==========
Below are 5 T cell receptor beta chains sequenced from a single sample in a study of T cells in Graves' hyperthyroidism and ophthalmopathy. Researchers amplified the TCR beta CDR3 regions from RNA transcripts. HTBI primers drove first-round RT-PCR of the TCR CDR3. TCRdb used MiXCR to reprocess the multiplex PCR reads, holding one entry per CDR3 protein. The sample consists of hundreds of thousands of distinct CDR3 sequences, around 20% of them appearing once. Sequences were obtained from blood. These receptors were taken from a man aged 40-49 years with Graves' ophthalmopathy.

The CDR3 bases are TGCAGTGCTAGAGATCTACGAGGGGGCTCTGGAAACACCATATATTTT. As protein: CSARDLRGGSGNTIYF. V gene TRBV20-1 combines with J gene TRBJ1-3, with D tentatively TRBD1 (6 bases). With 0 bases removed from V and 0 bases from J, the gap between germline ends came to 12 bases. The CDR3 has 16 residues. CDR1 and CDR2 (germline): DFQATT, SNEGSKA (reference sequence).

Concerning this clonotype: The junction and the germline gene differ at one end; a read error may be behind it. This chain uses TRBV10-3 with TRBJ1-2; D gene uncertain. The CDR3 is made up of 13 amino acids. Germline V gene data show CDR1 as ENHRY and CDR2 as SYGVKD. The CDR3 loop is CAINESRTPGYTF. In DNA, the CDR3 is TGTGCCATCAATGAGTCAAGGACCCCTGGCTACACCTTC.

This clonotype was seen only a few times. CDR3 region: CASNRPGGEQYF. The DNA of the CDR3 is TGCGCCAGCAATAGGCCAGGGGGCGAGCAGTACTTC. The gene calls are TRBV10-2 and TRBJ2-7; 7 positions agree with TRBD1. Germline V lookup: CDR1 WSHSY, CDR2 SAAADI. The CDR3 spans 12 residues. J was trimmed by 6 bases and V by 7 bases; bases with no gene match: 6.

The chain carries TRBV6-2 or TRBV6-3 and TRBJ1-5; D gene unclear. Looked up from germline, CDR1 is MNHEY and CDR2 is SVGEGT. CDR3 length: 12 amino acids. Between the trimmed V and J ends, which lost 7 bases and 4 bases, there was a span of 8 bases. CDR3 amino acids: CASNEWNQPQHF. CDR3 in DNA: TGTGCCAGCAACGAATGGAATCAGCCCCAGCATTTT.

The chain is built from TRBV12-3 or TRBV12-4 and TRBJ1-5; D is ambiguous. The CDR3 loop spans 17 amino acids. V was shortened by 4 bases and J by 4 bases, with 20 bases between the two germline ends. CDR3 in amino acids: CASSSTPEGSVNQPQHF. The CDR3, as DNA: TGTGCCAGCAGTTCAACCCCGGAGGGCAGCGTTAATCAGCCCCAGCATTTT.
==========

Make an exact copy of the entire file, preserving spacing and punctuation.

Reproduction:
Below are 5 T cell receptor beta chains sequenced from a single sample in a study of T cells in Graves' hyperthyroidism and ophthalmopathy. Researchers amplified the TCR beta CDR3 regions from RNA transcripts. HTBI primers drove first-round RT-PCR of the TCR CDR3. TCRdb used MiXCR to reprocess the multiplex PCR reads, holding one entry per CDR3 protein. The sample consists of hundreds of thousands of distinct CDR3 sequences, around 20% of them appearing once. Sequences were obtained from blood. These receptors were taken from a man aged 40-49 years with Graves' ophthalmopathy.

The CDR3 bases are TGCAGTGCTAGAGATCTACGAGGGGGCTCTGGAAACACCATATATTTT. As protein: CSARDLRGGSGNTIYF. V gene TRBV20-1 combines with J gene TRBJ1-3, with D tentatively TRBD1 (6 bases). With 0 bases removed from V and 0 bases from J, the gap between germline ends came to 12 bases. The CDR3 has 16 residues. CDR1 and CDR2 (germline): DFQATT, SNEGSKA (reference sequence).

Concerning this clonotype: The junction and the germline gene differ at one end; a read error may be behind it. This chain uses TRBV10-3 with TRBJ1-2; D gene uncertain. The CDR3 is made up of 13 amino acids. Germline V gene data show CDR1 as ENHRY and CDR2 as SYGVKD. The CDR3 loop is CAINESRTPGYTF. In DNA, the CDR3 is TGTGCCATCAATGAGTCAAGGACCCCTGGCTACACCTTC.

This clonotype was seen only a few times. CDR3 region: CASNRPGGEQYF. The DNA of the CDR3 is TGCGCCAGCAATAGGCCAGGGGGCGAGCAGTACTTC. The gene calls are TRBV10-2 and TRBJ2-7; 7 positions agree with TRBD1. Germline V lookup: CDR1 WSHSY, CDR2 SAAADI. The CDR3 spans 12 residues. J was trimmed by 6 bases and V by 7 bases; bases with no gene match: 6.

The chain carries TRBV6-2 or TRBV6-3 and TRBJ1-5; D gene unclear. Looked up from germline, CDR1 is MNHEY and CDR2 is SVGEGT. CDR3 length: 12 amino acids. Between the trimmed V and J ends, which lost 7 bases and 4 bases, there was a span of 8 bases. CDR3 amino acids: CASNEWNQPQHF. CDR3 in DNA: TGTGCCAGCAACGAATGGAATCAGCCCCAGCATTTT.

The chain is built from TRBV12-3 or TRBV12-4 and TRBJ1-5; D is ambiguous. The CDR3 loop spans 17 amino acids. V was shortened by 4 bases and J by 4 bases, with 20 bases between the two germline ends. CDR3 in amino acids: CASSSTPEGSVNQPQHF. The CDR3, as DNA: TGTGCCAGCAGTTCAACCCCGGAGGGCAGCGTTAATCAGCCCCAGCATTTT.